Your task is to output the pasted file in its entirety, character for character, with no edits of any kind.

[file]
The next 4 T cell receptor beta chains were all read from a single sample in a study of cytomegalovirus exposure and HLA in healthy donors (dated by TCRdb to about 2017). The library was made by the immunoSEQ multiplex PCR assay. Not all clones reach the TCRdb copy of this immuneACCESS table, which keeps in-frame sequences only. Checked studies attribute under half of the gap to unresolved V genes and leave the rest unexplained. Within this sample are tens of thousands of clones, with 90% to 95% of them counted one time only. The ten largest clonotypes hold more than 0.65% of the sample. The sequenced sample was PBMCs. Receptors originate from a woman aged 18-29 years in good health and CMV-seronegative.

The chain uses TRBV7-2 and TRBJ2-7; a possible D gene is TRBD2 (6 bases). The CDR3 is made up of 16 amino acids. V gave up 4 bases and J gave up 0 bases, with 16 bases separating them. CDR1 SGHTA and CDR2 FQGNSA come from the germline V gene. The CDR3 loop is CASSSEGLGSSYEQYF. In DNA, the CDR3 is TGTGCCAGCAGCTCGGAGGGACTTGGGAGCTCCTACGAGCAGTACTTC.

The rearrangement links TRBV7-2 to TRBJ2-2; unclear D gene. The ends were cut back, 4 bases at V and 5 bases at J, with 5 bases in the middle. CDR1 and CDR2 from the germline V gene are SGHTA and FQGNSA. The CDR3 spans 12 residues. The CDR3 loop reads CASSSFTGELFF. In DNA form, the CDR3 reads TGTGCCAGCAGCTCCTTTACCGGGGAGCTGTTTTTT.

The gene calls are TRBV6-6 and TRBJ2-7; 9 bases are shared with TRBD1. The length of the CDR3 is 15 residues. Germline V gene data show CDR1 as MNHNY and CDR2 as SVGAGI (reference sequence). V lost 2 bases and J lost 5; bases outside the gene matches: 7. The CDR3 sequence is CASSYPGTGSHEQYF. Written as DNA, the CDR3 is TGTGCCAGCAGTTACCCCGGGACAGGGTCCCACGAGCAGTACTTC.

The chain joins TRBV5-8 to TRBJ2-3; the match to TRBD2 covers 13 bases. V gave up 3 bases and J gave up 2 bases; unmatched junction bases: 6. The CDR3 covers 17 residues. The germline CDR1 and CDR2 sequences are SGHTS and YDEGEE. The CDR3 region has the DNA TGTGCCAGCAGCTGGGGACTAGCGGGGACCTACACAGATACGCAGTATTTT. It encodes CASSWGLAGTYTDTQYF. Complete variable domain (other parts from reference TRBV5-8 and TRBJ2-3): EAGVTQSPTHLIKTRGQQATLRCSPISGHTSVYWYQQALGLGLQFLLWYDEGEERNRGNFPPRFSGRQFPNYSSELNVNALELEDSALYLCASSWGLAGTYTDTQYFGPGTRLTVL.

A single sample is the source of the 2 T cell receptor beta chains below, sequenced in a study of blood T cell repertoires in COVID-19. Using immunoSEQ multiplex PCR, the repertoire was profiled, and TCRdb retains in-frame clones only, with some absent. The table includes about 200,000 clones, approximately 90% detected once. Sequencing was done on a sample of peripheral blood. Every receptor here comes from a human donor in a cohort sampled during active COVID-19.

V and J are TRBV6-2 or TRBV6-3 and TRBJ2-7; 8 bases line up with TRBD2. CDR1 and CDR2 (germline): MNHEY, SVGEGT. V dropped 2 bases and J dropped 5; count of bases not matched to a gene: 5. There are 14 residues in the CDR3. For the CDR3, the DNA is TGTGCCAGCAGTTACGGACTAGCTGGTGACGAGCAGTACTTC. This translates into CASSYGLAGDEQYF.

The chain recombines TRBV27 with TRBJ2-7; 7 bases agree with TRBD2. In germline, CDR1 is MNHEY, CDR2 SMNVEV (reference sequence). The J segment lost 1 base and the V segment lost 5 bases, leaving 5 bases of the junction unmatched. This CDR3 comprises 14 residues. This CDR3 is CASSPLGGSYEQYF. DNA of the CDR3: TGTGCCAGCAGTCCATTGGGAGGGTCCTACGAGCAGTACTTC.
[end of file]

The next 4 T cell receptor beta chains were all read from a single sample in a study of cytomegalovirus exposure and HLA in healthy donors (dated by TCRdb to about 2017). The library was made by the immunoSEQ multiplex PCR assay. Not all clones reach the TCRdb copy of this immuneACCESS table, which keeps in-frame sequences only. Checked studies attribute under half of the gap to unresolved V genes and leave the rest unexplained. Within this sample are tens of thousands of clones, with 90% to 95% of them counted one time only. The ten largest clonotypes hold more than 0.65% of the sample. The sequenced sample was PBMCs. Receptors originate from a woman aged 18-29 years in good health and CMV-seronegative.

The chain uses TRBV7-2 and TRBJ2-7; a possible D gene is TRBD2 (6 bases). The CDR3 is made up of 16 amino acids. V gave up 4 bases and J gave up 0 bases, with 16 bases separating them. CDR1 SGHTA and CDR2 FQGNSA come from the germline V gene. The CDR3 loop is CASSSEGLGSSYEQYF. In DNA, the CDR3 is TGTGCCAGCAGCTCGGAGGGACTTGGGAGCTCCTACGAGCAGTACTTC.

The rearrangement links TRBV7-2 to TRBJ2-2; unclear D gene. The ends were cut back, 4 bases at V and 5 bases at J, with 5 bases in the middle. CDR1 and CDR2 from the germline V gene are SGHTA and FQGNSA. The CDR3 spans 12 residues. The CDR3 loop reads CASSSFTGELFF. In DNA form, the CDR3 reads TGTGCCAGCAGCTCCTTTACCGGGGAGCTGTTTTTT.

The gene calls are TRBV6-6 and TRBJ2-7; 9 bases are shared with TRBD1. The length of the CDR3 is 15 residues. Germline V gene data show CDR1 as MNHNY and CDR2 as SVGAGI (reference sequence). V lost 2 bases and J lost 5; bases outside the gene matches: 7. The CDR3 sequence is CASSYPGTGSHEQYF. Written as DNA, the CDR3 is TGTGCCAGCAGTTACCCCGGGACAGGGTCCCACGAGCAGTACTTC.

The chain joins TRBV5-8 to TRBJ2-3; the match to TRBD2 covers 13 bases. V gave up 3 bases and J gave up 2 bases; unmatched junction bases: 6. The CDR3 covers 17 residues. The germline CDR1 and CDR2 sequences are SGHTS and YDEGEE. The CDR3 region has the DNA TGTGCCAGCAGCTGGGGACTAGCGGGGACCTACACAGATACGCAGTATTTT. It encodes CASSWGLAGTYTDTQYF. Complete variable domain (other parts from reference TRBV5-8 and TRBJ2-3): EAGVTQSPTHLIKTRGQQATLRCSPISGHTSVYWYQQALGLGLQFLLWYDEGEERNRGNFPPRFSGRQFPNYSSELNVNALELEDSALYLCASSWGLAGTYTDTQYFGPGTRLTVL.

A single sample is the source of the 2 T cell receptor beta chains below, sequenced in a study of blood T cell repertoires in COVID-19. Using immunoSEQ multiplex PCR, the repertoire was profiled, and TCRdb retains in-frame clones only, with some absent. The table includes about 200,000 clones, approximately 90% detected once. Sequencing was done on a sample of peripheral blood. Every receptor here comes from a human donor in a cohort sampled during active COVID-19.

V and J are TRBV6-2 or TRBV6-3 and TRBJ2-7; 8 bases line up with TRBD2. CDR1 and CDR2 (germline): MNHEY, SVGEGT. V dropped 2 bases and J dropped 5; count of bases not matched to a gene: 5. There are 14 residues in the CDR3. For the CDR3, the DNA is TGTGCCAGCAGTTACGGACTAGCTGGTGACGAGCAGTACTTC. This translates into CASSYGLAGDEQYF.

The chain recombines TRBV27 with TRBJ2-7; 7 bases agree with TRBD2. In germline, CDR1 is MNHEY, CDR2 SMNVEV (reference sequence). The J segment lost 1 base and the V segment lost 5 bases, leaving 5 bases of the junction unmatched. This CDR3 comprises 14 residues. This CDR3 is CASSPLGGSYEQYF. DNA of the CDR3: TGTGCCAGCAGTCCATTGGGAGGGTCCTACGAGCAGTACTTC.